We believe that all of this loving presence is preparing the boys for the lives of freedom that await them.

Soon my Friends, soon you will be free. But in the meantime, I hope you can see how many people love you so dearly.

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Fighting for The Little Ones

I remember the day we met.

Jed and I heard the news that there were a couple of new arrivals at the orphanage and we rushed there to meet them.  The faces we saw that day changed us forever.

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Sweet Ben and Isaiah, six-year old boys in baby bodies, lying in their cribs, unaware of all the concern swirling around them.

The nannies were afraid.  Isaiah wouldn’t eat from a spoon and they had no bottles available for them.  After all, we’re talking about an institution for men and boys, not for fragile babies.

They tried to take their time to feed the little ones properly, but time is just not something the nannies have much of to spare.  Twenty other boys/men with severe needs were yelling and moaning from behind the shut doors of our little baby hideaway, so even though they cared, the nannies simply had to move on, shutting and locking the door behind them for the safety of the wee ones.

Our family left for a week to go work at a camp, and when we rushed back at the end of the month to see our babies, we were devastated.  They were withering away right before our eyes.  Of course they were.  Babies, children, teenagers, adults, no one is meant to be locked behind a door, in a crib 24 hours a day.  Our hearts sunk.  Something had to be done.

As fast as we could we hired a special nanny to take care of just those two babies.  She would give them her full attention 12 hours a day: feeding them, changing them, holding them, loving them.  She would save them.  Then another partner, Bible Orphan Ministry, hired a second nanny to care for them so that every day of the week, for 12 hours they would not be alone.  They would be treasured.

And boy oh boy are they treasured!  Those two nannies love, love, love Ben and Isaiah.  Last spring when Ben was on the verge of life and death they cried and rocked him and cried some more, knowing they could not save him.  And then praise God, he sent the team from Humedica to literally save Ben’s life with a specially prescribed diet.  He is not thriving, but he is not dying.  I know it is not enough, but until he is adopted it is the very best we can do for him.  So we still pray for God to send a family to his rescue.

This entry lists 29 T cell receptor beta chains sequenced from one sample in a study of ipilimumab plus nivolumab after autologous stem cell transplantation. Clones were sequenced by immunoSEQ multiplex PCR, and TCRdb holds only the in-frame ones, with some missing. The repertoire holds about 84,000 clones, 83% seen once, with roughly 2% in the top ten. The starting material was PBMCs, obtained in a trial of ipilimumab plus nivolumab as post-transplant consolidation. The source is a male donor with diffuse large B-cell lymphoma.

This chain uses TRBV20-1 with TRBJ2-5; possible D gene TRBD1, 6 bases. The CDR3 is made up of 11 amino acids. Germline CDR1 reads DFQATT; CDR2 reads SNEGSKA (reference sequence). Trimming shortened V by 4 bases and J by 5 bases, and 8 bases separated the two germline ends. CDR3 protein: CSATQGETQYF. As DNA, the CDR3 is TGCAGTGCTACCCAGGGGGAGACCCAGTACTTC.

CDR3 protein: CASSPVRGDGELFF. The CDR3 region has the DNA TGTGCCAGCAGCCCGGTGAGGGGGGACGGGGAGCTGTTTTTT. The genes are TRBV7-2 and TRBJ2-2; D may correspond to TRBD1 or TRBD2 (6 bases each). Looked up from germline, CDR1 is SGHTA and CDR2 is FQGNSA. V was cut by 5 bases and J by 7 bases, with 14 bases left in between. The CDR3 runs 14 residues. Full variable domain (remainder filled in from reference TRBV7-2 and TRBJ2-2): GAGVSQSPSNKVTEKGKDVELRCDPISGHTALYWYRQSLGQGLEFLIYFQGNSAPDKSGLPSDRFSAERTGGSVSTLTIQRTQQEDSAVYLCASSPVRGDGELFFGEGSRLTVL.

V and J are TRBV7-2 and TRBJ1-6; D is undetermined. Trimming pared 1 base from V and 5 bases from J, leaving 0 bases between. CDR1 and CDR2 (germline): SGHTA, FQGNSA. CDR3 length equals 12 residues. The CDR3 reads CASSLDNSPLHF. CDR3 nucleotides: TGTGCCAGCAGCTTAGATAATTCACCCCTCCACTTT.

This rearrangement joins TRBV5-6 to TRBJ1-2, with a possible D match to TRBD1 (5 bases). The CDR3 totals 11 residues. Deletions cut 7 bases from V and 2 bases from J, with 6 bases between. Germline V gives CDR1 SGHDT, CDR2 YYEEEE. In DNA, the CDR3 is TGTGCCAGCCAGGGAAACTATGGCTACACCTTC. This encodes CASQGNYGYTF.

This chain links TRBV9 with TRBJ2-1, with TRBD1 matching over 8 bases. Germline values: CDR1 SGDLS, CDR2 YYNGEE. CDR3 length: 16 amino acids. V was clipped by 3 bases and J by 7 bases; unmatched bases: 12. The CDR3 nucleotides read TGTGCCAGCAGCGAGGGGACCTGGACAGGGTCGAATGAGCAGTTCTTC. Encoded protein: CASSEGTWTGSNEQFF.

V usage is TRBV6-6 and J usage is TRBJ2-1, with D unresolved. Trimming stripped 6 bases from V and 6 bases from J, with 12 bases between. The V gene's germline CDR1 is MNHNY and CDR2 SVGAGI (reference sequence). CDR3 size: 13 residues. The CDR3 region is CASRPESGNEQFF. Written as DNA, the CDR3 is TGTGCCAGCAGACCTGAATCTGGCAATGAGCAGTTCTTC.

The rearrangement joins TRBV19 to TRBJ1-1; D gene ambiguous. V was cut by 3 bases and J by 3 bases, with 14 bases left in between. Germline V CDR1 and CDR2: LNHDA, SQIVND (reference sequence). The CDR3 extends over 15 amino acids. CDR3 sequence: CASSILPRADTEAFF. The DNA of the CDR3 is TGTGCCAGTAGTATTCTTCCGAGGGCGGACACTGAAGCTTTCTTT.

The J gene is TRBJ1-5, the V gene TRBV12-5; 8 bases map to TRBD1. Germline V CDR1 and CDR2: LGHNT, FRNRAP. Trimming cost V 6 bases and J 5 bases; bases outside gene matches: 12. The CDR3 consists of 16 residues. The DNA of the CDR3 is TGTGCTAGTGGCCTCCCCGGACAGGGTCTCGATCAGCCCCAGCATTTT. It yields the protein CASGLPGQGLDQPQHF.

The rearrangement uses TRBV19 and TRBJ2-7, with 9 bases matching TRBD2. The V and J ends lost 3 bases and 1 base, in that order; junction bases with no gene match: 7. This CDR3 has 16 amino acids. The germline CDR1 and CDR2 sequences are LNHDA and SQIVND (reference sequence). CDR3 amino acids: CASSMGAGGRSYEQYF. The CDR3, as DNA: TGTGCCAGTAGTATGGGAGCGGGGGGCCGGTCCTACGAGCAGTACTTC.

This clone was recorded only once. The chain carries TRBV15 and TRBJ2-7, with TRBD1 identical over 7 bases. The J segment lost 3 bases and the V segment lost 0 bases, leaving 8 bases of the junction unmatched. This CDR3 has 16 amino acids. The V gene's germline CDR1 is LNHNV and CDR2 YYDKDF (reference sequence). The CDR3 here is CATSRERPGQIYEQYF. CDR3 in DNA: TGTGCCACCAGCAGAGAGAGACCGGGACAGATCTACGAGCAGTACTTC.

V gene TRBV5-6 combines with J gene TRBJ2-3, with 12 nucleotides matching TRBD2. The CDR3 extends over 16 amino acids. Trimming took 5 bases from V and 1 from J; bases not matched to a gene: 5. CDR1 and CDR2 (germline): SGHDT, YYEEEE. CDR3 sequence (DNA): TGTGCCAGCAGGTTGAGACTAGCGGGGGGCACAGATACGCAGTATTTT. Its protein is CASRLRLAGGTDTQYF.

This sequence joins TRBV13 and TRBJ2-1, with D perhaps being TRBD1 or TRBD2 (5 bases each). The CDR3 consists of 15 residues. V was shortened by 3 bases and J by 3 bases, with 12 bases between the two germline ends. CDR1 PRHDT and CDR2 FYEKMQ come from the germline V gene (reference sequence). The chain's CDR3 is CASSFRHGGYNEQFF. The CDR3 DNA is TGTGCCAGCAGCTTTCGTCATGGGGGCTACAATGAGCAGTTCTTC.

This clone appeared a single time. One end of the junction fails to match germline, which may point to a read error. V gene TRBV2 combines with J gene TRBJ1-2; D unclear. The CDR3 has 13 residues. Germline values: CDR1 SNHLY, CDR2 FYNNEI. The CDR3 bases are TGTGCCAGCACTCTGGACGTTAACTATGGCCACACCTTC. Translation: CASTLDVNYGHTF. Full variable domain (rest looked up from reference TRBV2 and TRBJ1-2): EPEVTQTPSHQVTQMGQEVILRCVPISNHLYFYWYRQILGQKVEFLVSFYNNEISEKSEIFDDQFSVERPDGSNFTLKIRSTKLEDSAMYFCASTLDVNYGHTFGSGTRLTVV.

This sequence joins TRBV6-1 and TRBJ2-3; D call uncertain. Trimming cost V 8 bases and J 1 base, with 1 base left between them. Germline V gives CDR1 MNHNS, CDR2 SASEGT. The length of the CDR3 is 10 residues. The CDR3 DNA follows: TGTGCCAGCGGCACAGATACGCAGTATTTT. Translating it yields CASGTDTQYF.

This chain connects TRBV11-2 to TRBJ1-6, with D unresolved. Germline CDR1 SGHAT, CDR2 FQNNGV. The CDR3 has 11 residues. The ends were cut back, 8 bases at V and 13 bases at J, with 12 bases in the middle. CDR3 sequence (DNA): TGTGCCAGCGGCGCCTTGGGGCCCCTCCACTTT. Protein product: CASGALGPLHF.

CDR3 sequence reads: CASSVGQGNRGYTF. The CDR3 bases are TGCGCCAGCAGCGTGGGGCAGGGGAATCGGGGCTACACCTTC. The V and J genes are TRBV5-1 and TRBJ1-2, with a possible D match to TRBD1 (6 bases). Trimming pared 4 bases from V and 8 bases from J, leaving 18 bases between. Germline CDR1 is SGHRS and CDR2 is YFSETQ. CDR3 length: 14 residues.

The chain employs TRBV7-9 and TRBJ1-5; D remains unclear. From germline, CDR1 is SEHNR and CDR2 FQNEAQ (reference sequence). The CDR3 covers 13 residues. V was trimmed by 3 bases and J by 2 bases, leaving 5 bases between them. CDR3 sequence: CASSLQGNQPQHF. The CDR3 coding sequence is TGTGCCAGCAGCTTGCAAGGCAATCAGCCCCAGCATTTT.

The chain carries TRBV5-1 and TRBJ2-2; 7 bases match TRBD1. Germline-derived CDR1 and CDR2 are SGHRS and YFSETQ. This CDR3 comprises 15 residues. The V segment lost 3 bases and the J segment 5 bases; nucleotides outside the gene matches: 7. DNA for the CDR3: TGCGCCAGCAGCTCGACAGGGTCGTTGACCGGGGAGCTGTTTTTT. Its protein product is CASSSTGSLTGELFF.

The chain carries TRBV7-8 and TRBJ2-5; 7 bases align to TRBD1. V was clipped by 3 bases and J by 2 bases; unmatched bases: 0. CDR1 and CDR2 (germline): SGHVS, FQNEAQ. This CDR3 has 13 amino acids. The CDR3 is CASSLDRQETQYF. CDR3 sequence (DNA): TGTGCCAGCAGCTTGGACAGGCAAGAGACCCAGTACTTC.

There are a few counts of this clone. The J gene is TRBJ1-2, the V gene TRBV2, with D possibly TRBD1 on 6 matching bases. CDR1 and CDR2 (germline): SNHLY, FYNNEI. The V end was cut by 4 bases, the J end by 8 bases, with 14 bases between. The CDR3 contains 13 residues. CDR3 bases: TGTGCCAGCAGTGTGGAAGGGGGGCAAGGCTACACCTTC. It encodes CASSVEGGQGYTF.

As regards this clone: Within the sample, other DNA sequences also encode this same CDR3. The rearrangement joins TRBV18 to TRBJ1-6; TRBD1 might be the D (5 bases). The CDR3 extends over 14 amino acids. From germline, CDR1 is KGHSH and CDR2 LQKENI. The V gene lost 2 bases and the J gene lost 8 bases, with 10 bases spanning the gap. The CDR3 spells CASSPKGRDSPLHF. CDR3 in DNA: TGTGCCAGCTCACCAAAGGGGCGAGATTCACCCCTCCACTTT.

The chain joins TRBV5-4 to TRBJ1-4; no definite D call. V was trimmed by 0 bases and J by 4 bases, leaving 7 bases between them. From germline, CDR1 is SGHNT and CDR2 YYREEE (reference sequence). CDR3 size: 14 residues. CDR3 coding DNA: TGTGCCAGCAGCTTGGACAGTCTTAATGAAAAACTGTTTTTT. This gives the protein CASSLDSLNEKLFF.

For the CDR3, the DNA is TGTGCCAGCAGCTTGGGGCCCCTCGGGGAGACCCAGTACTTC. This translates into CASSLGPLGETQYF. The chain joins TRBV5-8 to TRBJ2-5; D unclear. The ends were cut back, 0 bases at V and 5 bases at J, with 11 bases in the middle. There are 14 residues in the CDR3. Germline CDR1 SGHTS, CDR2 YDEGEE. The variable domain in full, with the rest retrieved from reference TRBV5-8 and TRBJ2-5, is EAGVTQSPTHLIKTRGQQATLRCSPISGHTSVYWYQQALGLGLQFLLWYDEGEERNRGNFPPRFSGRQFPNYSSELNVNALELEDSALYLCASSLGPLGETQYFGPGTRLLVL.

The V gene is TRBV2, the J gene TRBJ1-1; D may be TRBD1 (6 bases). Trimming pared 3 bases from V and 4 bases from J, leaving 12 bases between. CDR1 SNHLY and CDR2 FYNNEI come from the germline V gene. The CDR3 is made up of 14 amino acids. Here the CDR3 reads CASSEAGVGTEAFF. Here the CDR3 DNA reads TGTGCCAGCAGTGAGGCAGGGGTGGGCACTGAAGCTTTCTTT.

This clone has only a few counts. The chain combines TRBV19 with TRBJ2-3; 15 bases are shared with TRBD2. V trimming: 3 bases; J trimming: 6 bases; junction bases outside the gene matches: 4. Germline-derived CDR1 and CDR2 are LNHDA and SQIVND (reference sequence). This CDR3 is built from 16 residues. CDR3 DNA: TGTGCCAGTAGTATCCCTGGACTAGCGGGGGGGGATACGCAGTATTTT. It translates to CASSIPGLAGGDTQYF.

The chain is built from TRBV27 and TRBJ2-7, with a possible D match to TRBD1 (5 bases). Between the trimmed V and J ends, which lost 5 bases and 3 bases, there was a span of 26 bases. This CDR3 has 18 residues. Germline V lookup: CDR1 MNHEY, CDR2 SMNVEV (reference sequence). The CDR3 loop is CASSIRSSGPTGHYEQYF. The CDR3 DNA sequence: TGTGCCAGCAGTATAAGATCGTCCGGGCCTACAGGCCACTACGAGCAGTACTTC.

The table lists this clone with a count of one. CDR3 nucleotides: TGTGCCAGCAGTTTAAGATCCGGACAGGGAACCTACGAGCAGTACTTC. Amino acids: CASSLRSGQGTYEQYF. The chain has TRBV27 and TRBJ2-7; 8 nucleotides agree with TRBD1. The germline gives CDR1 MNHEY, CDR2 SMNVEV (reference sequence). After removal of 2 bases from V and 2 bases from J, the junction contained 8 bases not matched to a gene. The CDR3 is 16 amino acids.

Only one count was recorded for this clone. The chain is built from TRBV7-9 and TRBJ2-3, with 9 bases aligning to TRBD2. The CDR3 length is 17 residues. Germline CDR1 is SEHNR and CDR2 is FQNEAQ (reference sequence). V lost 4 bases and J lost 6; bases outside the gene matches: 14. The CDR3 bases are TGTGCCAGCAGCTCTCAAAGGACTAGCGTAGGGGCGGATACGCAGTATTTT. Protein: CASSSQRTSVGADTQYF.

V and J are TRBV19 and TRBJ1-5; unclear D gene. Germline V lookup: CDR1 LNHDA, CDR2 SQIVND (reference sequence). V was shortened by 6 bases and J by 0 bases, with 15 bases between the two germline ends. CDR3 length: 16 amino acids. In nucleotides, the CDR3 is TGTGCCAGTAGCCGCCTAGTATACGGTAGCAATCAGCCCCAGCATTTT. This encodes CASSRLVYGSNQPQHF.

Now the nannies cry again, hearts broken.  The doctor has told them that our sweet Isaiah is losing his sight.  No no no.  How can this be?  There is no answer as to why, no timeline for how fast.  We do see that he is tracking less and less, and we cry.

Isaiah is light and joy and pure sweetness.  He knows his name and when you enter his room and call out to him his whole body responds with joy. He laughs and is ticklish and loves to be held.  He is a boy, but he is a baby.  If I could, I would take him home in a minute, so confident am I that he will bring unspeakable joy to a family.

He has cerebral palsy and has never had any kind of therapy, unless you count visiting physical therapists who have come to lend their expertise.  (THANK YOU!!) He has the beginning of contractures in one leg and the nannies worry.  And now it seems he is losing his sight.  We are heartbroken.

Can you imagine laying in bed 12 hours a day, unable to get up, and then falling into darkness?  I know all the sounds he hears and I know he must be so frightened.  Ben too.  They are completely helpless, completely reliant on others to feed them, clothe them, protect them.  How will he keep that beautiful smile if the whole world turns black?  I can’t even fathom.  My mommy heart is devastated and it takes everything in me not to jump on a plane today and go to him.